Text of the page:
by Michael Dorf
My latest Verdict column explores Donald Trump’s claim that the Orlando mass murder vindicates his proposal to block Muslims from immigrating to the United States. Spoiler Alert: I conclude that it does not.
Here I want to address a related question raised by a number of statements I have seen. Some people have suggested that by stretching the envelope of what a president can do with respect to immigration without congressional authorization, President Obama has established a dangerous precedent that could be used to exclude Muslims by Trump. Is that right?
I want to begin by stating that I have sympathy for the general form of the claim. Executive actions by one administration can expand the options available for a later administration in various ways.
(1) Administration 1 might do something that gives Administration 2 ideas it wouldn’t have come up with on its own.
(2) If Administration 1’s envelope-stretching policy is challenged in court and upheld, that could establish a judicial precedent that will be invoked in support of Administration 2’s policy. Because of the path-dependence of the law, this could make a difference. If the challenge to Administration 2’s policy occurred without the courts ever having considered Administration 1’s policy (say, because it didn’t exist), then they might strike down Administration 2’s policy, but if there is already a precedent on the books validating Administration 1’s policy, that could be enough to tip the balance in favor of upholding Administration 2’s policy.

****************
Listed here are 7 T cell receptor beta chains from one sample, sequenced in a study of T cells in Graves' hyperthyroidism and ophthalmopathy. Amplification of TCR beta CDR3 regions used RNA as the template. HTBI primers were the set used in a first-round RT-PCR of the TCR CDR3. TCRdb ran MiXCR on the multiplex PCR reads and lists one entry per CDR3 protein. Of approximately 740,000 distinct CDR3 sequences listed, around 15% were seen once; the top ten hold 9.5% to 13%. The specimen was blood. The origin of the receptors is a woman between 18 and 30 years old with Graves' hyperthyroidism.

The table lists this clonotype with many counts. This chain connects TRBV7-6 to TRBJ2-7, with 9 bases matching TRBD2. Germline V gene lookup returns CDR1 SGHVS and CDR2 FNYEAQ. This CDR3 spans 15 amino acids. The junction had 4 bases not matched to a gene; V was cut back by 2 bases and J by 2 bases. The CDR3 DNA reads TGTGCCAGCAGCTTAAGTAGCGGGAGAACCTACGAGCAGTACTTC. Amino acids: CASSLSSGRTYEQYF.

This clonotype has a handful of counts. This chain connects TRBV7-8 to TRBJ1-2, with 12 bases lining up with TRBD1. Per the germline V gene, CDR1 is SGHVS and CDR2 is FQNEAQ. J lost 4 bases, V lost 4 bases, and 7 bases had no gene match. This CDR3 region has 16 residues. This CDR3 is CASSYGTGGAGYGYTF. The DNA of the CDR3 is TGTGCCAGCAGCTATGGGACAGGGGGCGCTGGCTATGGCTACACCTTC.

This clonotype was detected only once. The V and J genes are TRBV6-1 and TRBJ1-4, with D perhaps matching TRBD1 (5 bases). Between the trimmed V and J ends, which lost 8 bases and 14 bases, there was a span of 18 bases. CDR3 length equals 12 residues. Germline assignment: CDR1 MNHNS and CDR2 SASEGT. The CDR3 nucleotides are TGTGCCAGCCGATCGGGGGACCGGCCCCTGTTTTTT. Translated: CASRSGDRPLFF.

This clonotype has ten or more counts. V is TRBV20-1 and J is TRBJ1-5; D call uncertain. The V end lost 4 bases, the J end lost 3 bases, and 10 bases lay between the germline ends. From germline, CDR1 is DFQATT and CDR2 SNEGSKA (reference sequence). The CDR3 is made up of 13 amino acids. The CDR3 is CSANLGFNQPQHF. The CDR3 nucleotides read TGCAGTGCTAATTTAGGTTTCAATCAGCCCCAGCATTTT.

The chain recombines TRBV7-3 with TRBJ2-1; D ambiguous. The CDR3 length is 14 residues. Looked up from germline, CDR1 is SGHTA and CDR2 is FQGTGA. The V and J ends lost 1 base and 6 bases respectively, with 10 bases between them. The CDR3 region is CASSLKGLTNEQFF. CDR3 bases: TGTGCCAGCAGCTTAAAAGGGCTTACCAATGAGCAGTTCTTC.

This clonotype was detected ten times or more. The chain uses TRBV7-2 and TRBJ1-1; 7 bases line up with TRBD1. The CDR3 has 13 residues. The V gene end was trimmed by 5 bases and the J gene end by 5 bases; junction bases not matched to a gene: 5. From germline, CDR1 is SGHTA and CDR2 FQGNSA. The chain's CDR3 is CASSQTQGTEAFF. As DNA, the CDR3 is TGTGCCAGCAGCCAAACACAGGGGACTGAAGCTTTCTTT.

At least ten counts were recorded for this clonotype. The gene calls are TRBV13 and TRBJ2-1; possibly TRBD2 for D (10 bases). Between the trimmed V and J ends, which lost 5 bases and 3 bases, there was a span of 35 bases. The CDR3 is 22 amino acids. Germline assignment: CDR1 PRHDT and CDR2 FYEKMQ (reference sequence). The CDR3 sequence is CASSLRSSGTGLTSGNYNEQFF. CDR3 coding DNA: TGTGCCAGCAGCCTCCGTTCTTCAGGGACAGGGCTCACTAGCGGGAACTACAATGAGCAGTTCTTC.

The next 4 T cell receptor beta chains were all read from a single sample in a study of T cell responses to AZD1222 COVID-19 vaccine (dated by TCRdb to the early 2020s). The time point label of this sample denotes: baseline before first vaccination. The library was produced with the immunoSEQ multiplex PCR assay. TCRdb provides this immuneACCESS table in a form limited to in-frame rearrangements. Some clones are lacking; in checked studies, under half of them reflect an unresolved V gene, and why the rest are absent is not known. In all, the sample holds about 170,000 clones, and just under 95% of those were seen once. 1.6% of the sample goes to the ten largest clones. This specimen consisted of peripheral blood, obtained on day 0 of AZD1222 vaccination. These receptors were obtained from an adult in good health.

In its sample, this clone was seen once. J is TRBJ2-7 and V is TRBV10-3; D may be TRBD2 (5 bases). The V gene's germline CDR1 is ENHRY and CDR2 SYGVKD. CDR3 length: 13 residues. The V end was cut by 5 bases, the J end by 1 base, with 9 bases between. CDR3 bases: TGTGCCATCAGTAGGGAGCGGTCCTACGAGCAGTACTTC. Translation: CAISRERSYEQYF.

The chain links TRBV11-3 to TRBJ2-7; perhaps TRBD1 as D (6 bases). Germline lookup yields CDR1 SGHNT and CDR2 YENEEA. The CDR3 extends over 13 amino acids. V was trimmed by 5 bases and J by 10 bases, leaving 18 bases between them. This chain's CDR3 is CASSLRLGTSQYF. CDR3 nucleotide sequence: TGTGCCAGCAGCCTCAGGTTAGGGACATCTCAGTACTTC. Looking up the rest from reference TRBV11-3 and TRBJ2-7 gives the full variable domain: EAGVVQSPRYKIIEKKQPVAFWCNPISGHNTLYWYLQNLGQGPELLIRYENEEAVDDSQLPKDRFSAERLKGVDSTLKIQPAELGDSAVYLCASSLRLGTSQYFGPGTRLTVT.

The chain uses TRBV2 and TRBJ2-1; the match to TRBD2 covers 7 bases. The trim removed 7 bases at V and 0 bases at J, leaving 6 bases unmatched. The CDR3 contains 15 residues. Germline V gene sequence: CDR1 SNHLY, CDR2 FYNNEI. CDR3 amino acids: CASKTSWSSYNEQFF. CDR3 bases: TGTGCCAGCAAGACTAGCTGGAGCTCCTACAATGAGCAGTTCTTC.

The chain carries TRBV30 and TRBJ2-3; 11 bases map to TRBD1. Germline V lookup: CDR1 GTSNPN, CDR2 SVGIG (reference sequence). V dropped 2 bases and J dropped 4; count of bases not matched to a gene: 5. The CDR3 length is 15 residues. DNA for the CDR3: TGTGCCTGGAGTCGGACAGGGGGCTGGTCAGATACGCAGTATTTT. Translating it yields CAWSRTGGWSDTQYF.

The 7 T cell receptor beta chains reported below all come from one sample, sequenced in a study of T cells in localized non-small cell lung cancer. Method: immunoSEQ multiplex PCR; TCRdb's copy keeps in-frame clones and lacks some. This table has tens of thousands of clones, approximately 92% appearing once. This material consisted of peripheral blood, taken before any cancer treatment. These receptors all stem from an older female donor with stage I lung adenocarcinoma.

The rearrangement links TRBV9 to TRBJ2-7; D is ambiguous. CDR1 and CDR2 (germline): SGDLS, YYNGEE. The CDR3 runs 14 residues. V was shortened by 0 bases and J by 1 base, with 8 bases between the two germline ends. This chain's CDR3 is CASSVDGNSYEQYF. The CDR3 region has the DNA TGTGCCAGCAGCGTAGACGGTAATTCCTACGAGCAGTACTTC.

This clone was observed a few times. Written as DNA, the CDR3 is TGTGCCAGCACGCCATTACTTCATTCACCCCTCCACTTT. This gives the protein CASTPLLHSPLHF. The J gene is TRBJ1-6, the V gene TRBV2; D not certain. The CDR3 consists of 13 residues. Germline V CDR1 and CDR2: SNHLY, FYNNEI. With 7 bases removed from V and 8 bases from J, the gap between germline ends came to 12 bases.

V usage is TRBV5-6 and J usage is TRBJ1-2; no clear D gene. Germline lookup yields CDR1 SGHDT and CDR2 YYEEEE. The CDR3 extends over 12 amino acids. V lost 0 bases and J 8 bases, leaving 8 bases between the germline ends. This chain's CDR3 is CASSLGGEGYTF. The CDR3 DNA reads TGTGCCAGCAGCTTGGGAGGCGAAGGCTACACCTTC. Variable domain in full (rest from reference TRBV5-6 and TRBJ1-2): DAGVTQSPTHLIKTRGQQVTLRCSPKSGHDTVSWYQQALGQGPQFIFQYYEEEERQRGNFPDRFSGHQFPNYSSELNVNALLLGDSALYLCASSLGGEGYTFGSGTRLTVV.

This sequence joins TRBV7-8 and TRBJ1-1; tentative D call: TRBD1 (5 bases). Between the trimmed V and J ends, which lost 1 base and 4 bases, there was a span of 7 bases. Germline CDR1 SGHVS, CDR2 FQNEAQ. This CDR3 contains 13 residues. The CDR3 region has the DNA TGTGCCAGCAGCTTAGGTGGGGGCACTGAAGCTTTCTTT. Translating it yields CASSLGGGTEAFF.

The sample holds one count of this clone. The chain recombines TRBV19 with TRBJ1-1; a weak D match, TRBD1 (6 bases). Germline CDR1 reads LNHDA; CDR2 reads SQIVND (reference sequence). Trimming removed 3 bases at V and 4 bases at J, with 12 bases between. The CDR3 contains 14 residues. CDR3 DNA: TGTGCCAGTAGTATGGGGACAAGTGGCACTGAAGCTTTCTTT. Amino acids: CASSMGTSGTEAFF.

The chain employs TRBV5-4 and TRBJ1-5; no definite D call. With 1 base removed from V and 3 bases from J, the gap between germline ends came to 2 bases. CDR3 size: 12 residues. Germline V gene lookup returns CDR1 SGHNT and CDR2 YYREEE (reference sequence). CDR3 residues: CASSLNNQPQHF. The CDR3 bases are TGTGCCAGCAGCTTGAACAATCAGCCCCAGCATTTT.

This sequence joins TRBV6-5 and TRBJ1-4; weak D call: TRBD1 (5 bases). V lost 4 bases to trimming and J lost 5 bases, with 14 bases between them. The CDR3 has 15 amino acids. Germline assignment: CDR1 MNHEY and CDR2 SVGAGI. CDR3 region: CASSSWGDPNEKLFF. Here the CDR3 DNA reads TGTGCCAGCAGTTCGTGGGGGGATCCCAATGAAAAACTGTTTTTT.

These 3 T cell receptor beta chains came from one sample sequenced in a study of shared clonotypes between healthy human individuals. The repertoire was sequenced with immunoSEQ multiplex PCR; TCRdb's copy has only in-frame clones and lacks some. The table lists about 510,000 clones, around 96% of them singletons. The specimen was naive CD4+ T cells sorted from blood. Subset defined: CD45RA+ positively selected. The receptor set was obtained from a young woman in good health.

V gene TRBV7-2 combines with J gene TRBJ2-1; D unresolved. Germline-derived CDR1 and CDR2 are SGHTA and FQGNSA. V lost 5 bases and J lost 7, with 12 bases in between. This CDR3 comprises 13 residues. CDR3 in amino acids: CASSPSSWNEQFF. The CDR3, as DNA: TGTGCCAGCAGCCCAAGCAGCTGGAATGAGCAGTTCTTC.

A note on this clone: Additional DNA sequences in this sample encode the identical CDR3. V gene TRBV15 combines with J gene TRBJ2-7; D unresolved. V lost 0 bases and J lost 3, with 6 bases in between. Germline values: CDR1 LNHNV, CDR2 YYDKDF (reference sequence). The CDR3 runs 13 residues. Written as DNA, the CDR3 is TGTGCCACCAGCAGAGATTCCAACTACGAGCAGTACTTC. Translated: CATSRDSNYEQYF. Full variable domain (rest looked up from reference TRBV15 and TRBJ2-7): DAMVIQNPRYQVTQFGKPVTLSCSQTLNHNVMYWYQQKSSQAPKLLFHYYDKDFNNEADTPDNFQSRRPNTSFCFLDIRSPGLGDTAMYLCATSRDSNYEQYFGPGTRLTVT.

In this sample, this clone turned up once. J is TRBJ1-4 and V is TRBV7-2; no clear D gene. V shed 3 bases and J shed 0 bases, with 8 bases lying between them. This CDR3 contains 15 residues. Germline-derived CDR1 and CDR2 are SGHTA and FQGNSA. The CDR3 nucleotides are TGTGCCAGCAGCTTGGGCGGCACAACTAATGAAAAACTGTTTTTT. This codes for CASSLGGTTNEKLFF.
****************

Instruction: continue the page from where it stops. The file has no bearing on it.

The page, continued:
(3) Even if the issue never makes it into court, Administration 1 could establish an executive-branch precedent. There is a now well-established tradition by which lawyers in the Office of Legal Counsel (OLC) understand themselves to be working out the bounds of executive power (and other legal issues) in ways that are deemed at least somewhat binding even from one administration to the next, without regard to party. These precedents can be especially important in circumstances in which the political question doctrine, standing requirements, and other limits on justiciability mean that the relevant policies will not be subject to challenge in court.
(4) Administration 1’s willingness to engage in some policy may shift public opinion in favor of acceptance of that kind of policy, giving the allies of Administration 2 an argument to use in public discussion of the latter’s policy.
I think any and all of these concerns could in principle be in play in any given setting. That’s why I have sometimes expressed concern about the scope of executive power asserted even by administrations I generally support and for policy positions that I favor.
Yet having said that, I think the concern is misplaced here. Let’s go through the factors.